The end of the 2019 calendar year is fast approaching and now is the time to take advantage of some estate and income tax planning strategies before the New Year’s Eve ball drops.
Increased Transfer Tax Exemptions. In the 2017 tax act, the estate and lifetime gift tax exclusion amount was increased from $5 million (indexed for inflation) to $10 million (indexed for inflation). For 2019, the exclusion amount is $11.4 million. The increased exclusion amount is only available for decedents dying and gifts made after 2017 and before 2026. A decedent’s estate or lifetime gifts above the exclusion amount is subject to the 40% estate and gift tax rate. For this reason, if you have a taxable estate, you should annually consider the following planning opportunities to reduce the size of your estate:
- Annual Exclusion Gifts. A popular strategy to make gifts without using any of your lifetime gift tax exclusion is to take advantage of the annual gift tax exclusion. For 2019, you may gift assets up to $15,000 in value to a person without using your lifetime gift tax exclusion, and you may make such gifts to an unlimited number of people. For example, if a parent gifted $15,000 of stock to each of her five children, the parent will transfer $75,000 of assets without using any of the parent’s lifetime gift tax exclusion. The parent’s spouse may also make similar transfers. If a couple has 20 descendants, together they could gift $600,000 annually without using any of their lifetime gift tax exclusions.
- Tuition and Medical Payment Exclusion. Tuition payments made on behalf of a person do not use any of your lifetime gift tax exclusion or annual gift tax exclusion. Also, any payments for a person’s medical care gets the same tax-free treatment. To qualify for these exclusions, you must make the payments directly to the educational organization or medical provider. A cash distribution to a person to pay the tuition or medical costs does not qualify for the exclusion.
- 529 College Savings Plans. Contributions to a 529 college savings plan do not qualify for the tuition payment exclusion, but do qualify for the annual gift tax exclusion. Also, a special rule allows a contributor to make up to five annual gift tax exclusion gifts ($75,000) in a single year when funding a 529 plan for a beneficiary. But, if you make a five year gift in 2019, you would not be able to make another annual gift tax exclusion gift to the beneficiary until 2024. You and your spouse could make a 2019 gift of up $150,000 to a 529 plan for a beneficiary under this strategy.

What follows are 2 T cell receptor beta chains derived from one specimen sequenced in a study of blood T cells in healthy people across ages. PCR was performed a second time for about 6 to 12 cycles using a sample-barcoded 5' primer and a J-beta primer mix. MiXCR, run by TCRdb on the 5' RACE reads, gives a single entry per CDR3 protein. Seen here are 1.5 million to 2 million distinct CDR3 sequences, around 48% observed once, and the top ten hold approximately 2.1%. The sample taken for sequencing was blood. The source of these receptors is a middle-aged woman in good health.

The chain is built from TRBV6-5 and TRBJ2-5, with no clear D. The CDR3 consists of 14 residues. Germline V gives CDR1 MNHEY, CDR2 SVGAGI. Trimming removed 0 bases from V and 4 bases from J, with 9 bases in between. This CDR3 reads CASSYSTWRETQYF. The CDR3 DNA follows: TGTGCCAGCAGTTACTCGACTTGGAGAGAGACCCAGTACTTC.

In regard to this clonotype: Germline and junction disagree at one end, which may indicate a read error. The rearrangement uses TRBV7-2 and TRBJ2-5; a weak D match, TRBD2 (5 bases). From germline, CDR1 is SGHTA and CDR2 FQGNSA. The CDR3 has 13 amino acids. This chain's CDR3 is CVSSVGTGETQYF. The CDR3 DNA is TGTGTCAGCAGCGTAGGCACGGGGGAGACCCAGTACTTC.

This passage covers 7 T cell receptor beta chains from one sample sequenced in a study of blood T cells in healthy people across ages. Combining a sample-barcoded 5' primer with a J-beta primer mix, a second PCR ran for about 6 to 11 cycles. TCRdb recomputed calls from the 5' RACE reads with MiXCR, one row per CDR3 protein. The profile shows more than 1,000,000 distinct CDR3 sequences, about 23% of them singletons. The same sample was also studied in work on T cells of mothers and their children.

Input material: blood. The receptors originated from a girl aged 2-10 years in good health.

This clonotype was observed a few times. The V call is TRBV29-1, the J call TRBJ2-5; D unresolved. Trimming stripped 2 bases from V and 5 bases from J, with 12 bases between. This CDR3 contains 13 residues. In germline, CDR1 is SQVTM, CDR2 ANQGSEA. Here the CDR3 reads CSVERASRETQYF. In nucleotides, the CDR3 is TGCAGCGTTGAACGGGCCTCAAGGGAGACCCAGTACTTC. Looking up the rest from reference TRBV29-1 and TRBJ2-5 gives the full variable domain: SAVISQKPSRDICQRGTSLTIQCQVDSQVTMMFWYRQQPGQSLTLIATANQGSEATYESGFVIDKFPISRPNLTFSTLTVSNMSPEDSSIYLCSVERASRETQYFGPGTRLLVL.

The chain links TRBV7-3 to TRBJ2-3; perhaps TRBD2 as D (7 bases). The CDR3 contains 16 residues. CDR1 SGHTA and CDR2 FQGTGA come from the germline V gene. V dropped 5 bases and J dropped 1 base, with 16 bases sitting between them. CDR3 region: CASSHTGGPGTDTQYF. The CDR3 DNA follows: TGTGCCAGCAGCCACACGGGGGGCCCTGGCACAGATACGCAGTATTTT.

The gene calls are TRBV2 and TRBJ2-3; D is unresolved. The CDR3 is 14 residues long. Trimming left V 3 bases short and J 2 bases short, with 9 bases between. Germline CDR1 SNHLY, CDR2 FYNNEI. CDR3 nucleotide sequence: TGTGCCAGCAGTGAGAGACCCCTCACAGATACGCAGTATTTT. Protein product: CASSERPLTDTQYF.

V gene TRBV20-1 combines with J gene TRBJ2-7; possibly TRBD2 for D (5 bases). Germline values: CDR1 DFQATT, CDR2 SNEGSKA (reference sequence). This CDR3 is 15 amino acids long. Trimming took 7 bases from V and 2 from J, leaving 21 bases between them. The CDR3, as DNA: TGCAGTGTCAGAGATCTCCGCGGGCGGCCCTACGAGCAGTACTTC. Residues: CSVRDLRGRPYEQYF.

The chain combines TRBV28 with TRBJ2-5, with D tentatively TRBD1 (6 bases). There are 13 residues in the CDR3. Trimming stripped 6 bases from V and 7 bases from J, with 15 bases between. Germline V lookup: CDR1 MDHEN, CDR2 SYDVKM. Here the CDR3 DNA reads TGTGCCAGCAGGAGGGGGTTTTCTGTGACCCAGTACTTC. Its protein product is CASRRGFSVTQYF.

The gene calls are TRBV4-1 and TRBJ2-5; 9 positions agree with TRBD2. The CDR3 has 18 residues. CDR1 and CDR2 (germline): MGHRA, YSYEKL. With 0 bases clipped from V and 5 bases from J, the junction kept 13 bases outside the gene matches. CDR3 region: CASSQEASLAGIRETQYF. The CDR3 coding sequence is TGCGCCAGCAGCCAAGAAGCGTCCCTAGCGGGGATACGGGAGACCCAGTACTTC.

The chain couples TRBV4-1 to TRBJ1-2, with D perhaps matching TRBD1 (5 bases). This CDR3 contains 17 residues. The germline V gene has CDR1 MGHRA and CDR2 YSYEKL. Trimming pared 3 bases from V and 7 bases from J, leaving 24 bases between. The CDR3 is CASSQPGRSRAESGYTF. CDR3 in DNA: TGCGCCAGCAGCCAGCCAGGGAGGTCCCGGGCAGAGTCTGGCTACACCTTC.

- Gifts in Trust. You might not want to make outright gifts to children or grandchildren because you lose control over how the gifted assets might be spent. A gift in trust allows you to set the rules for how, when, and why beneficiaries will receive money. If certain rules are followed, you may make gifts to a trust that you create and the gifts will still qualify for the annual gift tax exclusion.
Charitable Gifts. In addition to making gifts to family members and friends, charitable giving is a form of estate planning because a gift to charity is not subject to estate or gift tax and provides the donor with an immediate income tax deduction.
- Give Appreciated Property. If you donate appreciated assets to charity, you get a charitable contribution deduction and avoid the capital gains tax that would be due if you sold the asset and then donated the money to charity. Generally, the higher the appreciated value of an asset, the bigger the potential value of the tax benefit.
- Qualified Charitable Distributions. If you are 70 1/2 years old and older and are required to take minimum distributions from your IRA, you can take advantage of a special rule that allows you to make a charitable contribution directly from your IRA to a charity. An IRA distribution directly to a charity counts toward your required minimum distribution and the distribution amount is not included in your taxable income.
- Bunching Gifts. If your annual charitable gifting does not enable you to itemize your deductions, you should consider making a larger charitable gift in one calendar year and use the standard deduction in other years.
Income Tax Planning. Finally, in addition to charitable gifts, you should consider the following income tax planning opportunities: 1. Accelerate income into 2019 if you expect 2020 income to be significantly higher because of increased income or substantially decreased deductions; 2. Defer income until 2020 if it looks like you may have a significant decrease in income next year from a reduction in income or an increase in deductions; 3. Accelerate deductions into the current year to offset the higher income this year if you expect a decrease in income next year; and 4. Defer deductions into 2020 if you anticipate a substantial increase in taxable income next year. I recommend that you consult with your CPA to discuss the options available for each of these income tax planning opportunities.
The end of the calendar year is usually filled with excitement and cheer, but don’t forget to take advantage of these exciting planning strategies before 2019 expires.
Jonathan H. Hoagland is a member of the firm’s Estate Planning and Tax Sections. Mr. Hoagland’s practice focuses primarily on trust and estate planning, transfer tax planning, trust administration matters, and charitable gift planning.